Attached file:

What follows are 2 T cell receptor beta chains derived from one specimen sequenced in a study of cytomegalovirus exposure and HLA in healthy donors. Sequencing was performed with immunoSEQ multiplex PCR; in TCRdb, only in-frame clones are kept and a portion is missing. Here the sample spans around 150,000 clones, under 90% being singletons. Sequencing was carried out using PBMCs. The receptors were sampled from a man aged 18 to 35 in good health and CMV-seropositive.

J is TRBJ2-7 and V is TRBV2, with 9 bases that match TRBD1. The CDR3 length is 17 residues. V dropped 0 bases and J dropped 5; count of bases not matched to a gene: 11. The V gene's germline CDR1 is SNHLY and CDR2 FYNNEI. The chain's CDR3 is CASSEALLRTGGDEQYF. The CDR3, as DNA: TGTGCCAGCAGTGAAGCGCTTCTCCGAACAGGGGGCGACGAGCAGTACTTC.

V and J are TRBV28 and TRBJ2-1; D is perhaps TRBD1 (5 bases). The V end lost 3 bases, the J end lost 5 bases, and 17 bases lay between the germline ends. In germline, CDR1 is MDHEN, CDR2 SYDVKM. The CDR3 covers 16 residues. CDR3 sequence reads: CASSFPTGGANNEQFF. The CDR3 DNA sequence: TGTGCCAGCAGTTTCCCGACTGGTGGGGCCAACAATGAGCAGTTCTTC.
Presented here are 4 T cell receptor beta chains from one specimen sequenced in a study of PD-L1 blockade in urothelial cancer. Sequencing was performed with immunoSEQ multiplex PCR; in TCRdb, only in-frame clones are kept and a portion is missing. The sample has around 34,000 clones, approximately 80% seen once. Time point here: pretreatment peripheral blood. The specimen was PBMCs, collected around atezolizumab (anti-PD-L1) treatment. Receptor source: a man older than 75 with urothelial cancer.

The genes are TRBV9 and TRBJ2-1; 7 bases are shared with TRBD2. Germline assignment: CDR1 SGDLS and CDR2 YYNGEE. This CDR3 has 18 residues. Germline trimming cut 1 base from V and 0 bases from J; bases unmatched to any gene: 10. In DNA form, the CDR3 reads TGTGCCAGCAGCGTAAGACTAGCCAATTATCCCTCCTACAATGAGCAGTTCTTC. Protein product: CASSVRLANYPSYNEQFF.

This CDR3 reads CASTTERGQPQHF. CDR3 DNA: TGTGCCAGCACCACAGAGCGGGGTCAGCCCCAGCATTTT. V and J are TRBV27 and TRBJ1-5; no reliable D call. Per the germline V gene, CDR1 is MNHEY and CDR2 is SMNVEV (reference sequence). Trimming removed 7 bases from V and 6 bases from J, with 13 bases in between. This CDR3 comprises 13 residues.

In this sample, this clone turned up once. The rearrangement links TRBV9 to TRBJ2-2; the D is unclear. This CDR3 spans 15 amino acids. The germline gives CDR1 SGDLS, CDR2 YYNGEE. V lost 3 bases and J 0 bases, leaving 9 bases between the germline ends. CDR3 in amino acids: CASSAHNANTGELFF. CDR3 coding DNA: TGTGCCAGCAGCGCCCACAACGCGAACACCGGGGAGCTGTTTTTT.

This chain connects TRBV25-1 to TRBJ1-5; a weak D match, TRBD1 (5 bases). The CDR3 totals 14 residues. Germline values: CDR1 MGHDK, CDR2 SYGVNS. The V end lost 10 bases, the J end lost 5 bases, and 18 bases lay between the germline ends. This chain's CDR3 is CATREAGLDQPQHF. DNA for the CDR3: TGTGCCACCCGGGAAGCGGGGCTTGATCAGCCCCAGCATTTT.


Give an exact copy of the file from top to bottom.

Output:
What follows are 2 T cell receptor beta chains derived from one specimen sequenced in a study of cytomegalovirus exposure and HLA in healthy donors. Sequencing was performed with immunoSEQ multiplex PCR; in TCRdb, only in-frame clones are kept and a portion is missing. Here the sample spans around 150,000 clones, under 90% being singletons. Sequencing was carried out using PBMCs. The receptors were sampled from a man aged 18 to 35 in good health and CMV-seropositive.

J is TRBJ2-7 and V is TRBV2, with 9 bases that match TRBD1. The CDR3 length is 17 residues. V dropped 0 bases and J dropped 5; count of bases not matched to a gene: 11. The V gene's germline CDR1 is SNHLY and CDR2 FYNNEI. The chain's CDR3 is CASSEALLRTGGDEQYF. The CDR3, as DNA: TGTGCCAGCAGTGAAGCGCTTCTCCGAACAGGGGGCGACGAGCAGTACTTC.

V and J are TRBV28 and TRBJ2-1; D is perhaps TRBD1 (5 bases). The V end lost 3 bases, the J end lost 5 bases, and 17 bases lay between the germline ends. In germline, CDR1 is MDHEN, CDR2 SYDVKM. The CDR3 covers 16 residues. CDR3 sequence reads: CASSFPTGGANNEQFF. The CDR3 DNA sequence: TGTGCCAGCAGTTTCCCGACTGGTGGGGCCAACAATGAGCAGTTCTTC.
Presented here are 4 T cell receptor beta chains from one specimen sequenced in a study of PD-L1 blockade in urothelial cancer. Sequencing was performed with immunoSEQ multiplex PCR; in TCRdb, only in-frame clones are kept and a portion is missing. The sample has around 34,000 clones, approximately 80% seen once. Time point here: pretreatment peripheral blood. The specimen was PBMCs, collected around atezolizumab (anti-PD-L1) treatment. Receptor source: a man older than 75 with urothelial cancer.

The genes are TRBV9 and TRBJ2-1; 7 bases are shared with TRBD2. Germline assignment: CDR1 SGDLS and CDR2 YYNGEE. This CDR3 has 18 residues. Germline trimming cut 1 base from V and 0 bases from J; bases unmatched to any gene: 10. In DNA form, the CDR3 reads TGTGCCAGCAGCGTAAGACTAGCCAATTATCCCTCCTACAATGAGCAGTTCTTC. Protein product: CASSVRLANYPSYNEQFF.

This CDR3 reads CASTTERGQPQHF. CDR3 DNA: TGTGCCAGCACCACAGAGCGGGGTCAGCCCCAGCATTTT. V and J are TRBV27 and TRBJ1-5; no reliable D call. Per the germline V gene, CDR1 is MNHEY and CDR2 is SMNVEV (reference sequence). Trimming removed 7 bases from V and 6 bases from J, with 13 bases in between. This CDR3 comprises 13 residues.

In this sample, this clone turned up once. The rearrangement links TRBV9 to TRBJ2-2; the D is unclear. This CDR3 spans 15 amino acids. The germline gives CDR1 SGDLS, CDR2 YYNGEE. V lost 3 bases and J 0 bases, leaving 9 bases between the germline ends. CDR3 in amino acids: CASSAHNANTGELFF. CDR3 coding DNA: TGTGCCAGCAGCGCCCACAACGCGAACACCGGGGAGCTGTTTTTT.

This chain connects TRBV25-1 to TRBJ1-5; a weak D match, TRBD1 (5 bases). The CDR3 totals 14 residues. Germline values: CDR1 MGHDK, CDR2 SYGVNS. The V end lost 10 bases, the J end lost 5 bases, and 18 bases lay between the germline ends. This chain's CDR3 is CATREAGLDQPQHF. DNA for the CDR3: TGTGCCACCCGGGAAGCGGGGCTTGATCAGCCCCAGCATTTT.